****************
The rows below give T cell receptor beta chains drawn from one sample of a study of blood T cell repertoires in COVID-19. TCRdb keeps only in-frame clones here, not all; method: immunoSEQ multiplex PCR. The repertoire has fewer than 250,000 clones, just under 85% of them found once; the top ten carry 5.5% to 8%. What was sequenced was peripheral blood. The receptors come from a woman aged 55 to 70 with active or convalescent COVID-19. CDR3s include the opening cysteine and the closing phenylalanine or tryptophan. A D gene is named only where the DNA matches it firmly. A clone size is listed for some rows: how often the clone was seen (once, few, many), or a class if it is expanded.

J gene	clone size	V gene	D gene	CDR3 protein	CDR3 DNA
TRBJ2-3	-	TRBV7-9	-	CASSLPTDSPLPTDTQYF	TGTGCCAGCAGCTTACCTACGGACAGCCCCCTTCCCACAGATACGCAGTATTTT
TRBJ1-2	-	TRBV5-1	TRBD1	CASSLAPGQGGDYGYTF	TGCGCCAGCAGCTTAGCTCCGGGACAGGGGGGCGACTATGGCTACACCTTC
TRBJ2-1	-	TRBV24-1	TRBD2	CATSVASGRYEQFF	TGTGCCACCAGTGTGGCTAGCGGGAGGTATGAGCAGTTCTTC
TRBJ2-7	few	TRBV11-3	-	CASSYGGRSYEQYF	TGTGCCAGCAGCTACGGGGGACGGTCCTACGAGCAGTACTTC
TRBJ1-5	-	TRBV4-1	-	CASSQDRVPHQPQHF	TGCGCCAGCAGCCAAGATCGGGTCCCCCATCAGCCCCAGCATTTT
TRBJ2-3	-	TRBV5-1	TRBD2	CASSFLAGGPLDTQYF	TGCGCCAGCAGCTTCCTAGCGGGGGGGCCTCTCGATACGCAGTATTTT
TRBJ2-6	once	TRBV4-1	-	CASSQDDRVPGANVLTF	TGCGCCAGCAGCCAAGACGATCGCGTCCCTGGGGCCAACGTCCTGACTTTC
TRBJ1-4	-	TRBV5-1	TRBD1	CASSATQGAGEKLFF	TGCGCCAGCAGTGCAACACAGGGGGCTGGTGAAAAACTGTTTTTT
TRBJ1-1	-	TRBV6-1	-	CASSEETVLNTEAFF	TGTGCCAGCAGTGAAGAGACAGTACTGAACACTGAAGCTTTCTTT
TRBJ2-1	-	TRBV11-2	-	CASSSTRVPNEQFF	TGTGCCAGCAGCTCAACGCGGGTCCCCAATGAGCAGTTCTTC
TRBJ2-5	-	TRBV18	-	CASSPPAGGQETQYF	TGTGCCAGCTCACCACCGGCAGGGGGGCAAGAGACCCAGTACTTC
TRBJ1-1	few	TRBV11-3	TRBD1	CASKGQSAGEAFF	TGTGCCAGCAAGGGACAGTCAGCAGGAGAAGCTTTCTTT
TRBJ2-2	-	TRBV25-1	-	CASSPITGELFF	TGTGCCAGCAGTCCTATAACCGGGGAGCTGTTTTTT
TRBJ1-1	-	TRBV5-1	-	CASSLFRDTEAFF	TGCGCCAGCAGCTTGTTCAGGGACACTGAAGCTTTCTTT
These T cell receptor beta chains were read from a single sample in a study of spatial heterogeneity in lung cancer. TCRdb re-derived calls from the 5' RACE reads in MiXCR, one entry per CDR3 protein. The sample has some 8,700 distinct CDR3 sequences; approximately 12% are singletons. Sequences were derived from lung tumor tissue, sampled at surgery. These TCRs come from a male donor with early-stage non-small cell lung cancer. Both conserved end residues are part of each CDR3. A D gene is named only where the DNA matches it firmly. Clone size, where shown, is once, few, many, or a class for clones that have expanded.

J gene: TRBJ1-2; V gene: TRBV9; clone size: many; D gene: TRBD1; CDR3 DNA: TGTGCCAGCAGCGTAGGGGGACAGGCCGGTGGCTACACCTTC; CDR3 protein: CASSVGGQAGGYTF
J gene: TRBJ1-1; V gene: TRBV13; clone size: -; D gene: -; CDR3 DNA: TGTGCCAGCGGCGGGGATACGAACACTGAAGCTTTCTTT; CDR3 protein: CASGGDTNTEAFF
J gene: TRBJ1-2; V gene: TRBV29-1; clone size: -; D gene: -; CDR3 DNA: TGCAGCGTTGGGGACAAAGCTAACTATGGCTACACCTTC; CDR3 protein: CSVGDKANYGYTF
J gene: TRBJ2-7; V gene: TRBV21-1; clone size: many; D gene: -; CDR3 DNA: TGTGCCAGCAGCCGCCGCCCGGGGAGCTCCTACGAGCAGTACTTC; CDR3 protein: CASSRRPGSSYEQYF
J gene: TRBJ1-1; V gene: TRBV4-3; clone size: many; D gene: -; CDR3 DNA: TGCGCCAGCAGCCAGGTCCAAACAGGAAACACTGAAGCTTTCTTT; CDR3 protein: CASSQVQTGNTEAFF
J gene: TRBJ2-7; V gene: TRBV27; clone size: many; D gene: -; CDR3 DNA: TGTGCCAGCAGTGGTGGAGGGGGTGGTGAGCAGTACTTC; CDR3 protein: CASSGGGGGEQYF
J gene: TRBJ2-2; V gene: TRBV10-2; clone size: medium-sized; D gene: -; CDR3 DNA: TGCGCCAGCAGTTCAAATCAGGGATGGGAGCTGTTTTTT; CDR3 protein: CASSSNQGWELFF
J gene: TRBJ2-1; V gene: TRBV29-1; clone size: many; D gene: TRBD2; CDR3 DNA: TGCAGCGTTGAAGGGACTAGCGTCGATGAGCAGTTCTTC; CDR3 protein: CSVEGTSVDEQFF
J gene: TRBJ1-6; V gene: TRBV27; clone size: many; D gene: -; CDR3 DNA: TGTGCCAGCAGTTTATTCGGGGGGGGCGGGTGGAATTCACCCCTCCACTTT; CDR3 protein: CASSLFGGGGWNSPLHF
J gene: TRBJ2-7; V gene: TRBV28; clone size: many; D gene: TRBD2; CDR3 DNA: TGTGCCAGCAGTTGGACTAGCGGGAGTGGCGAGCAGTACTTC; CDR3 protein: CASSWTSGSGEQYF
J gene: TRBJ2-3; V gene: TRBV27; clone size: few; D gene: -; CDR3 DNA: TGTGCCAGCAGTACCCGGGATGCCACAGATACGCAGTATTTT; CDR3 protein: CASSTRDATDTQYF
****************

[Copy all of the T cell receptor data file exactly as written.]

The rows below give T cell receptor beta chains drawn from one sample of a study of blood T cell repertoires in COVID-19. TCRdb keeps only in-frame clones here, not all; method: immunoSEQ multiplex PCR. The repertoire has fewer than 250,000 clones, just under 85% of them found once; the top ten carry 5.5% to 8%. What was sequenced was peripheral blood. The receptors come from a woman aged 55 to 70 with active or convalescent COVID-19. CDR3s include the opening cysteine and the closing phenylalanine or tryptophan. A D gene is named only where the DNA matches it firmly. A clone size is listed for some rows: how often the clone was seen (once, few, many), or a class if it is expanded.

J gene	clone size	V gene	D gene	CDR3 protein	CDR3 DNA
TRBJ2-3	-	TRBV7-9	-	CASSLPTDSPLPTDTQYF	TGTGCCAGCAGCTTACCTACGGACAGCCCCCTTCCCACAGATACGCAGTATTTT
TRBJ1-2	-	TRBV5-1	TRBD1	CASSLAPGQGGDYGYTF	TGCGCCAGCAGCTTAGCTCCGGGACAGGGGGGCGACTATGGCTACACCTTC
TRBJ2-1	-	TRBV24-1	TRBD2	CATSVASGRYEQFF	TGTGCCACCAGTGTGGCTAGCGGGAGGTATGAGCAGTTCTTC
TRBJ2-7	few	TRBV11-3	-	CASSYGGRSYEQYF	TGTGCCAGCAGCTACGGGGGACGGTCCTACGAGCAGTACTTC
TRBJ1-5	-	TRBV4-1	-	CASSQDRVPHQPQHF	TGCGCCAGCAGCCAAGATCGGGTCCCCCATCAGCCCCAGCATTTT
TRBJ2-3	-	TRBV5-1	TRBD2	CASSFLAGGPLDTQYF	TGCGCCAGCAGCTTCCTAGCGGGGGGGCCTCTCGATACGCAGTATTTT
TRBJ2-6	once	TRBV4-1	-	CASSQDDRVPGANVLTF	TGCGCCAGCAGCCAAGACGATCGCGTCCCTGGGGCCAACGTCCTGACTTTC
TRBJ1-4	-	TRBV5-1	TRBD1	CASSATQGAGEKLFF	TGCGCCAGCAGTGCAACACAGGGGGCTGGTGAAAAACTGTTTTTT
TRBJ1-1	-	TRBV6-1	-	CASSEETVLNTEAFF	TGTGCCAGCAGTGAAGAGACAGTACTGAACACTGAAGCTTTCTTT
TRBJ2-1	-	TRBV11-2	-	CASSSTRVPNEQFF	TGTGCCAGCAGCTCAACGCGGGTCCCCAATGAGCAGTTCTTC
TRBJ2-5	-	TRBV18	-	CASSPPAGGQETQYF	TGTGCCAGCTCACCACCGGCAGGGGGGCAAGAGACCCAGTACTTC
TRBJ1-1	few	TRBV11-3	TRBD1	CASKGQSAGEAFF	TGTGCCAGCAAGGGACAGTCAGCAGGAGAAGCTTTCTTT
TRBJ2-2	-	TRBV25-1	-	CASSPITGELFF	TGTGCCAGCAGTCCTATAACCGGGGAGCTGTTTTTT
TRBJ1-1	-	TRBV5-1	-	CASSLFRDTEAFF	TGCGCCAGCAGCTTGTTCAGGGACACTGAAGCTTTCTTT
These T cell receptor beta chains were read from a single sample in a study of spatial heterogeneity in lung cancer. TCRdb re-derived calls from the 5' RACE reads in MiXCR, one entry per CDR3 protein. The sample has some 8,700 distinct CDR3 sequences; approximately 12% are singletons. Sequences were derived from lung tumor tissue, sampled at surgery. These TCRs come from a male donor with early-stage non-small cell lung cancer. Both conserved end residues are part of each CDR3. A D gene is named only where the DNA matches it firmly. Clone size, where shown, is once, few, many, or a class for clones that have expanded.

J gene: TRBJ1-2; V gene: TRBV9; clone size: many; D gene: TRBD1; CDR3 DNA: TGTGCCAGCAGCGTAGGGGGACAGGCCGGTGGCTACACCTTC; CDR3 protein: CASSVGGQAGGYTF
J gene: TRBJ1-1; V gene: TRBV13; clone size: -; D gene: -; CDR3 DNA: TGTGCCAGCGGCGGGGATACGAACACTGAAGCTTTCTTT; CDR3 protein: CASGGDTNTEAFF
J gene: TRBJ1-2; V gene: TRBV29-1; clone size: -; D gene: -; CDR3 DNA: TGCAGCGTTGGGGACAAAGCTAACTATGGCTACACCTTC; CDR3 protein: CSVGDKANYGYTF
J gene: TRBJ2-7; V gene: TRBV21-1; clone size: many; D gene: -; CDR3 DNA: TGTGCCAGCAGCCGCCGCCCGGGGAGCTCCTACGAGCAGTACTTC; CDR3 protein: CASSRRPGSSYEQYF
J gene: TRBJ1-1; V gene: TRBV4-3; clone size: many; D gene: -; CDR3 DNA: TGCGCCAGCAGCCAGGTCCAAACAGGAAACACTGAAGCTTTCTTT; CDR3 protein: CASSQVQTGNTEAFF
J gene: TRBJ2-7; V gene: TRBV27; clone size: many; D gene: -; CDR3 DNA: TGTGCCAGCAGTGGTGGAGGGGGTGGTGAGCAGTACTTC; CDR3 protein: CASSGGGGGEQYF
J gene: TRBJ2-2; V gene: TRBV10-2; clone size: medium-sized; D gene: -; CDR3 DNA: TGCGCCAGCAGTTCAAATCAGGGATGGGAGCTGTTTTTT; CDR3 protein: CASSSNQGWELFF
J gene: TRBJ2-1; V gene: TRBV29-1; clone size: many; D gene: TRBD2; CDR3 DNA: TGCAGCGTTGAAGGGACTAGCGTCGATGAGCAGTTCTTC; CDR3 protein: CSVEGTSVDEQFF
J gene: TRBJ1-6; V gene: TRBV27; clone size: many; D gene: -; CDR3 DNA: TGTGCCAGCAGTTTATTCGGGGGGGGCGGGTGGAATTCACCCCTCCACTTT; CDR3 protein: CASSLFGGGGWNSPLHF
J gene: TRBJ2-7; V gene: TRBV28; clone size: many; D gene: TRBD2; CDR3 DNA: TGTGCCAGCAGTTGGACTAGCGGGAGTGGCGAGCAGTACTTC; CDR3 protein: CASSWTSGSGEQYF
J gene: TRBJ2-3; V gene: TRBV27; clone size: few; D gene: -; CDR3 DNA: TGTGCCAGCAGTACCCGGGATGCCACAGATACGCAGTATTTT; CDR3 protein: CASSTRDATDTQYF